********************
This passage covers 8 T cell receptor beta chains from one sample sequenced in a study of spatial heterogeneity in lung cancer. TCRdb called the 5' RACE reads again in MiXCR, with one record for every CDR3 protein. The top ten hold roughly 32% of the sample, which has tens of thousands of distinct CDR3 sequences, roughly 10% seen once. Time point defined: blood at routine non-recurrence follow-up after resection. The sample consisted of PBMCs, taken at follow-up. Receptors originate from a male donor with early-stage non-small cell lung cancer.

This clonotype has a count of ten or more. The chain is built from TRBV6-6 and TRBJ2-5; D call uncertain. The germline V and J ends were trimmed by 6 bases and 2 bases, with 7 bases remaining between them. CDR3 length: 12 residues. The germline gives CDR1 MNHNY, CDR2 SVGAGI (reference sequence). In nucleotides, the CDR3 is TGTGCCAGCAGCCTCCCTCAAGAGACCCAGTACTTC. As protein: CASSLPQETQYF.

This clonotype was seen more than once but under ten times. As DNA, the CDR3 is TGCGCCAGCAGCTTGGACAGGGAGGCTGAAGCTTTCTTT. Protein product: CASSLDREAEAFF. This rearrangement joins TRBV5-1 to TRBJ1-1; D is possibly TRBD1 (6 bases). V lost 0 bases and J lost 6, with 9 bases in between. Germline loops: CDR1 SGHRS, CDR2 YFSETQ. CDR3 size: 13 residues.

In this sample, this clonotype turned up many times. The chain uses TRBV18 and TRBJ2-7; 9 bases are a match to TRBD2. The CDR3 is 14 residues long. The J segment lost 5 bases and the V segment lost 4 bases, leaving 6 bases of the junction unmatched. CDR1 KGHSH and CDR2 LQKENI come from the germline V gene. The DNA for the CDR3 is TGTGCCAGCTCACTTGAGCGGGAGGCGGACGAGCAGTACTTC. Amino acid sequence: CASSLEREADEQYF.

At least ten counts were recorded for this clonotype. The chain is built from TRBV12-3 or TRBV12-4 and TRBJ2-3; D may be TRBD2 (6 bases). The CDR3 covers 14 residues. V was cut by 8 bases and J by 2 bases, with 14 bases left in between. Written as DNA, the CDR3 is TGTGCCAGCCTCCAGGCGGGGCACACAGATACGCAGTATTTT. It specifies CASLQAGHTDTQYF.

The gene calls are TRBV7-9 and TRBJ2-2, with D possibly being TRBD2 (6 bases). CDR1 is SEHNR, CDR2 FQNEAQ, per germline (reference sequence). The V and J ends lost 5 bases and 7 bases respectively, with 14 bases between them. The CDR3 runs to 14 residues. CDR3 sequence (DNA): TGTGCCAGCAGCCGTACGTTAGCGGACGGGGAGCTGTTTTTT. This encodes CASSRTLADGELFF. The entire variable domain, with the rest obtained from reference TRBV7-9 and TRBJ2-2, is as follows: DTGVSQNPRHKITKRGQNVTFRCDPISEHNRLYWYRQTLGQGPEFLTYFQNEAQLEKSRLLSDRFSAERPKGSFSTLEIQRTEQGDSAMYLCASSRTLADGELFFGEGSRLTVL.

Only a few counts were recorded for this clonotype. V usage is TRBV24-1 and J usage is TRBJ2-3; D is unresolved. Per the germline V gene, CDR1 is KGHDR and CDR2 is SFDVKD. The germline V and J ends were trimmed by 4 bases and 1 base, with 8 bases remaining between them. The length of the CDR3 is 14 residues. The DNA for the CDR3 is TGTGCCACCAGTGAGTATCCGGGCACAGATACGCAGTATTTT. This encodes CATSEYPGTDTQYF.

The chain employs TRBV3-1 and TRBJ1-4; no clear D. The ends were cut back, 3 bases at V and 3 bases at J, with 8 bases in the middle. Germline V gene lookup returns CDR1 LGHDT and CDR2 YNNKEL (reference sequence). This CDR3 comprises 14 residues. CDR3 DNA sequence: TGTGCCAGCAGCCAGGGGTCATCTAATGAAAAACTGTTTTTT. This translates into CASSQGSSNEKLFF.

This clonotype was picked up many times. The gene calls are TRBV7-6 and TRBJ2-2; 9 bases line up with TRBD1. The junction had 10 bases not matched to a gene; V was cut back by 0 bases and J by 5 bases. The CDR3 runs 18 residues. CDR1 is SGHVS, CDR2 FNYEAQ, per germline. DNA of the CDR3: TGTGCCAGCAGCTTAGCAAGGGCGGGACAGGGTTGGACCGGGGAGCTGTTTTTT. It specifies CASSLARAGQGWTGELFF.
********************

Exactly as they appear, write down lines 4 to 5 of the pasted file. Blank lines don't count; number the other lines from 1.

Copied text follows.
In this sample, this clonotype turned up many times. The chain uses TRBV18 and TRBJ2-7; 9 bases are a match to TRBD2. The CDR3 is 14 residues long. The J segment lost 5 bases and the V segment lost 4 bases, leaving 6 bases of the junction unmatched. CDR1 KGHSH and CDR2 LQKENI come from the germline V gene. The DNA for the CDR3 is TGTGCCAGCTCACTTGAGCGGGAGGCGGACGAGCAGTACTTC. Amino acid sequence: CASSLEREADEQYF.

At least ten counts were recorded for this clonotype. The chain is built from TRBV12-3 or TRBV12-4 and TRBJ2-3; D may be TRBD2 (6 bases). The CDR3 covers 14 residues. V was cut by 8 bases and J by 2 bases, with 14 bases left in between. Written as DNA, the CDR3 is TGTGCCAGCCTCCAGGCGGGGCACACAGATACGCAGTATTTT. It specifies CASLQAGHTDTQYF.